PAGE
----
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A way to store large amounts of JSON-style data on disk, and to access it quickly.

Project description

JSOP - JSON-Style Object Persistence

JSOP is a persistence engine that allows an application to store a large amount of JSON-style data on disk, but to access it in an efficient way.

It is based on the dbm module, but offers a much easier-to-use API.

JSOP is also designed to enable easy migration of data in existing applications, that already store data in JSON files, with minimal changes to the code.

Installation

pip3 install jsop

Quickstart Guide

Creating a new JSOP file

Programmatically :

# 'data' is any JSON-serializable object.

import jsop

jsop.JSOP("/path/to/jsop").init(data)

Or from the command line:

python3 -m jsop init /path/to/jsop /path/to/data.json

(If an initial JSON file is not given, the file will be initialized with an empty map.)

Read and Write

with jsop.JSOP("/path/to/jsop") as data:
    name = data["name"]
    data["age"] = 30
    for friend in data["friends"]:
        print(friend["name"])

Supported Operations

Assignments

You can store any JSON-serializable data with JSOP using simple assignment. For example:

path = "/path/to/jsop"

jsop.JSOP(path).init()      # initalize with an empty map.

with jsop.JSOP(path) as data:
    data["string"] = "Hello, World!"
    data["boolean"] = True
    data["map"] = {"a": 1, "b": 2, "c": 3}
    data["map"]["d"] = 4
    data["map"]["list"] = [5,6,7]

The file will be saved once the with block exits.

Accessing Data

When you retrieve data of primitive types, you just get the corresponding python type:

with jsop.JSOP(path) as data:
    my_string = data["string"]
    # type(my_string) is str

    my_int = data["map"]["c"]
    # type(my_int) is int

However, when you retrieve a map or a list, you get special objects, named JDict and JList, respectively.

Map Operations

With JDict, you can do most of the things you can do with a python dict:

with jsop.JSOP(path) as data:
    my_map = data["map"]
    # type(my_map) is JDict
    
    a = my_map["a"]                  # item access
    my_map["b"] = 3                  # item assignment
    del my_map["c"]                  # item removal
    if "d" in my_map:
        pass                         # using the "in" operator
    length = len(my_map)             # getting map's size
    keys = my_map.keys()             # getting list of keys
    for key in my_map:
        pass                         # iteration over keys
    if my_map == my_map:
        pass                         # comparison with a JDict
    if my_map == {"a": 1, "b": 3}:
        pass                         # comparison with a Python dict
    my_map.clear()                   # removing all keys from a map

Also, you can convert the map to a regular python dict, by using the export() method:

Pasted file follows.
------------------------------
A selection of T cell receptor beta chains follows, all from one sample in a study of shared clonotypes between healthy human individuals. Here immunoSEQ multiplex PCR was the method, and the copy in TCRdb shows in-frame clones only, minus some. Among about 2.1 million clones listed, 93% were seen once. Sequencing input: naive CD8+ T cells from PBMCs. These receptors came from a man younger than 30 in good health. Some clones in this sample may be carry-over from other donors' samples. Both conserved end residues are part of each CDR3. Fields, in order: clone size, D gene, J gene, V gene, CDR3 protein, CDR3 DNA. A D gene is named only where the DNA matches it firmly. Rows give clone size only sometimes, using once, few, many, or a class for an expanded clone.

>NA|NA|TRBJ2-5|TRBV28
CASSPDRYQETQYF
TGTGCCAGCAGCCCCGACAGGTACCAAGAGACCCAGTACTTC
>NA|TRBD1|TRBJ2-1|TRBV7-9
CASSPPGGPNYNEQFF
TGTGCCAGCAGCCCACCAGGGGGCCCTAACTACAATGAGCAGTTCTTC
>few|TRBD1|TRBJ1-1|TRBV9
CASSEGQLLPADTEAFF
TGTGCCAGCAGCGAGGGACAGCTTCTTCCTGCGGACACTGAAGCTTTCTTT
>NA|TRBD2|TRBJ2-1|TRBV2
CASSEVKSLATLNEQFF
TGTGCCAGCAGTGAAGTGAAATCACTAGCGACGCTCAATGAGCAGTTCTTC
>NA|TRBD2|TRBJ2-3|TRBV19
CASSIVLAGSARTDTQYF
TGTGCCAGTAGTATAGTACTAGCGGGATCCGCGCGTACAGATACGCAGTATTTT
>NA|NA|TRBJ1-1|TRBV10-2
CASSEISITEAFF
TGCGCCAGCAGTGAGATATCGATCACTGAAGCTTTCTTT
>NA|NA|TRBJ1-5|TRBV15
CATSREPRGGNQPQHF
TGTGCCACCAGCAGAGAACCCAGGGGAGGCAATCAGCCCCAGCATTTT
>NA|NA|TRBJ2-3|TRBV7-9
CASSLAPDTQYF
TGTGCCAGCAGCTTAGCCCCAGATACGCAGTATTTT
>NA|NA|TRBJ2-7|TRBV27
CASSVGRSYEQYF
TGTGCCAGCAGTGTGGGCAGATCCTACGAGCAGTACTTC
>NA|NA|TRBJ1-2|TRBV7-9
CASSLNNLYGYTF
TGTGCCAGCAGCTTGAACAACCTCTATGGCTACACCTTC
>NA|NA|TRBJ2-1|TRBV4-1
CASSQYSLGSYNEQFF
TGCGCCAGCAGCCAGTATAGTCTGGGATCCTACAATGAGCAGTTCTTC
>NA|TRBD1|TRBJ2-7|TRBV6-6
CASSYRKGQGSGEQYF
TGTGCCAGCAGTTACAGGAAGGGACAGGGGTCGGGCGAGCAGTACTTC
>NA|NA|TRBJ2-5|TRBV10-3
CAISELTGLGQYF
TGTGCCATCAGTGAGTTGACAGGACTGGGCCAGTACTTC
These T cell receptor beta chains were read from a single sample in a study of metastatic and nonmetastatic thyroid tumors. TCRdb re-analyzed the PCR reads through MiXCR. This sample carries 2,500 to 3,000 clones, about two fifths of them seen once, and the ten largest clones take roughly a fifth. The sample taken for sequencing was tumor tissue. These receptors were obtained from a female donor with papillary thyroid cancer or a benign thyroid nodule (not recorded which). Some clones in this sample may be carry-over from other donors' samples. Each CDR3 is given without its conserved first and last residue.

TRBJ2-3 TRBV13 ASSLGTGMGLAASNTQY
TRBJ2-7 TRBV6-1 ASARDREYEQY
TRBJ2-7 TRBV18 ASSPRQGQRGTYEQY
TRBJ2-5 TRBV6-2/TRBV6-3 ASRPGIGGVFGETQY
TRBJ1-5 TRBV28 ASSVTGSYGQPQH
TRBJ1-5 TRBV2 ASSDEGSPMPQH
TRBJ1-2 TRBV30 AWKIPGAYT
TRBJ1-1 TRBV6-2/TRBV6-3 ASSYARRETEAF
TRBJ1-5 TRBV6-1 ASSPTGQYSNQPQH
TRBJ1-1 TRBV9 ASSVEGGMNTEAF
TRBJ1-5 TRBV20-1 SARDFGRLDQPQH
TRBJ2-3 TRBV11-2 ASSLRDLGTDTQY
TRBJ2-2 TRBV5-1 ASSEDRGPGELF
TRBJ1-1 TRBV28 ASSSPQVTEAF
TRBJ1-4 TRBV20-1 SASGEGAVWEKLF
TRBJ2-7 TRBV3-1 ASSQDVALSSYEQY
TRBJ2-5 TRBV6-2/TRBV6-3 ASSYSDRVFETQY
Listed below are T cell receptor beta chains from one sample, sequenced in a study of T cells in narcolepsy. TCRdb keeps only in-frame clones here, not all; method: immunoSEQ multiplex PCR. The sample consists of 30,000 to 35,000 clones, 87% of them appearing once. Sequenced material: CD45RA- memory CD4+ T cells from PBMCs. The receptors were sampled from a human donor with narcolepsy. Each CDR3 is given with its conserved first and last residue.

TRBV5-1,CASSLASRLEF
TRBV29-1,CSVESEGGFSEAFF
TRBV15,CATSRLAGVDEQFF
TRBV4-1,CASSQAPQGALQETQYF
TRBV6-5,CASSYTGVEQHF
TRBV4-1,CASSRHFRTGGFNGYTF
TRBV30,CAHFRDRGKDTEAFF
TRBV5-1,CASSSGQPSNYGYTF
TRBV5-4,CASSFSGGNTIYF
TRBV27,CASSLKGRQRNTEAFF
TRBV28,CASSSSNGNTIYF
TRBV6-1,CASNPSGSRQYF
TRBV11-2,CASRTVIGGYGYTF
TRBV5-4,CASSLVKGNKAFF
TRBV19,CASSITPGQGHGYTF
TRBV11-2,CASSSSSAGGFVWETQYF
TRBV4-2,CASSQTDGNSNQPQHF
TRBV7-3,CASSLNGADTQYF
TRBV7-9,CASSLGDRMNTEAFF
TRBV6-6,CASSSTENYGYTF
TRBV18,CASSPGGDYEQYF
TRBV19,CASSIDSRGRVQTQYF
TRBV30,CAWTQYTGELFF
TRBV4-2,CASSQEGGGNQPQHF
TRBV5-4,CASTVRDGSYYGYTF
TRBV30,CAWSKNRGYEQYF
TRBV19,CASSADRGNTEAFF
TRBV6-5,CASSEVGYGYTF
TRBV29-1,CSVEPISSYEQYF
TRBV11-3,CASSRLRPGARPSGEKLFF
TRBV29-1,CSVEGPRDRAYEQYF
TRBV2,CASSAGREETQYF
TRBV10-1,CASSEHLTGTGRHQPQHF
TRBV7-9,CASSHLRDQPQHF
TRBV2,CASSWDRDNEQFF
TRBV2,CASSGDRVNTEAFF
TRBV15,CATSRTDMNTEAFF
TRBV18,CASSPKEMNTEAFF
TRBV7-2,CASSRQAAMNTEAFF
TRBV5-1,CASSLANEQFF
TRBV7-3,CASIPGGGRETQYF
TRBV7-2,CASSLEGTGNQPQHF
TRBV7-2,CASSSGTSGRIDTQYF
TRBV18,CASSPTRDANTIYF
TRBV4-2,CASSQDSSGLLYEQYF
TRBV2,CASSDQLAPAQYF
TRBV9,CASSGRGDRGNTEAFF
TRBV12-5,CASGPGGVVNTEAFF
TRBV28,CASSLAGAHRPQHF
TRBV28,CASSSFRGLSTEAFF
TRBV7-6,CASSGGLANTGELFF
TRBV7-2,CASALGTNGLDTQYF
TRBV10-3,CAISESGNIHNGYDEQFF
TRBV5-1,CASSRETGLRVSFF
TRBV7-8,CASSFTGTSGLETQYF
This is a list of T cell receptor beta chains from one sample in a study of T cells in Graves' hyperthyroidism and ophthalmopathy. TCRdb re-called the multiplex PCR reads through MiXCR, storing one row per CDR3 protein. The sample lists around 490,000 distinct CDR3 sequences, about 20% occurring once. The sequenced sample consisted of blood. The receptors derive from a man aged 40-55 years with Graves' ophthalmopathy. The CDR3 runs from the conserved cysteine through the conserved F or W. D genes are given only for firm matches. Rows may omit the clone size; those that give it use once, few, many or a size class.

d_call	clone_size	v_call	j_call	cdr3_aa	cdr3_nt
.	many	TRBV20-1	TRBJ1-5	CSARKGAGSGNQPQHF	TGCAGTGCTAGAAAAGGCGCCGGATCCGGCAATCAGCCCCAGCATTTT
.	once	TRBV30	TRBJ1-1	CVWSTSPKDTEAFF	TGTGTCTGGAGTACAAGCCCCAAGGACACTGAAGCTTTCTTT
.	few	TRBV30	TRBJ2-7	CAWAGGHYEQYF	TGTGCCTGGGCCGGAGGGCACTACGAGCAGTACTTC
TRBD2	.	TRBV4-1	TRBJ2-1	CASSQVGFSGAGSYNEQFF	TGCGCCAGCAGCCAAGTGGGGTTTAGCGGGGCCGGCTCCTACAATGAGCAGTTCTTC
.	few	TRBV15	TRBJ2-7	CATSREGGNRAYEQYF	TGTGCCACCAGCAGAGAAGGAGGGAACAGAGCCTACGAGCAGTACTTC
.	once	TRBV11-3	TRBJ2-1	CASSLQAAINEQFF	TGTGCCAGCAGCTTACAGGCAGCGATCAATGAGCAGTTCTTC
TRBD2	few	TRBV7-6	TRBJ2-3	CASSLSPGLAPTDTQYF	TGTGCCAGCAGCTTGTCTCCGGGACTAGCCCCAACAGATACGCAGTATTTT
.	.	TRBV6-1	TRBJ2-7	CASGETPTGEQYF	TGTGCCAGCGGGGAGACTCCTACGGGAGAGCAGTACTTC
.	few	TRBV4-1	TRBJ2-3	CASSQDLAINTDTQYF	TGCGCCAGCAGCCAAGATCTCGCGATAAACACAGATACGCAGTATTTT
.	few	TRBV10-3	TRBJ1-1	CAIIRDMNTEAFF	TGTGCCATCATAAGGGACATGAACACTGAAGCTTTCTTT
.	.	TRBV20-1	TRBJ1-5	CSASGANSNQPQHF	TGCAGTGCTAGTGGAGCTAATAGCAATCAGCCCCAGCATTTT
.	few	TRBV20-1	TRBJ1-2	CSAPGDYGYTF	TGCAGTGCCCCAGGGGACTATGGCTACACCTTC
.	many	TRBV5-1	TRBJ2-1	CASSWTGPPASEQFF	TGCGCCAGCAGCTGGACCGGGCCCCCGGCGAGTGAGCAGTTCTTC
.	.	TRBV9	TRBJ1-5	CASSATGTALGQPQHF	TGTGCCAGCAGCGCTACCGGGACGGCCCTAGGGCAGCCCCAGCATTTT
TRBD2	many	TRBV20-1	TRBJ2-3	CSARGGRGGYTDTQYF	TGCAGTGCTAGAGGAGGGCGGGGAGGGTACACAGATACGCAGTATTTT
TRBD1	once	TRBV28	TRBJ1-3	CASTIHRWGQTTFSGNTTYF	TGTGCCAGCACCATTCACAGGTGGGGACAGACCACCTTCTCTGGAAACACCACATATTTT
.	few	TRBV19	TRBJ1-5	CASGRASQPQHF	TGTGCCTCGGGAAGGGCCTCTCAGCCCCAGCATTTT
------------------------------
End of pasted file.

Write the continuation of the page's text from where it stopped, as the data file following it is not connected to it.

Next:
with jsop.JSOP(path) as data:
    my_map = data["map"].export()
    # type(my_map) is dict

    my_map["e"] = 5

    data["map"] = my_map

Note that like a JSON map, the keys in a JSOP map are always strings. If a different object is given as a key, it is converted to a string.

List Operations

Likewise, The JList object supports many of the operations supported by a python list:

with jsop.JSOP(path) as data:
    my_list = data["map"]["list"]
    # type(my_list) is JList

    for item in my_list:
        pass                         # iteration over items
    my_list.append(8)                # adding an item
    eight = my_list.pop()            # removing (and returning) the last item
    six = my_list[1]		     # item access by index
    my_list[1] = 9                   # item assignment
    my_list.remove(9)                # removing an arbitrary item
    if 8 in my_list:
        pass                         # using the "in" operator
    length = len(my_list)            # getting list's size
    if my_list == my_list:
        pass                         # comparison with a JList
    if my_list == [5,6,7]:
        pass                         # comparison with a Python list
    my_list.clear()                  # removing all items from list

Like as in JDict, JList also supports the export() method, which returns a python list:

with jsop.JSOP(path) as data:
    my_list = data["map"]["list"].export()
    # type(my_list) is list

Copy and Backup

In order to create copy a JSOP file, it is recommended to export its content to JSON. The reason is that JSON files take less space, and also because of partability: this practice avoids problems resulting from the use of different dbm implementations on different systems.

This can be done from the command line:

python3 -m jsop export /path/to/jsop /path/to/copy.json

If JSON file path is not given, the result will be printed to the standard output.

Project details


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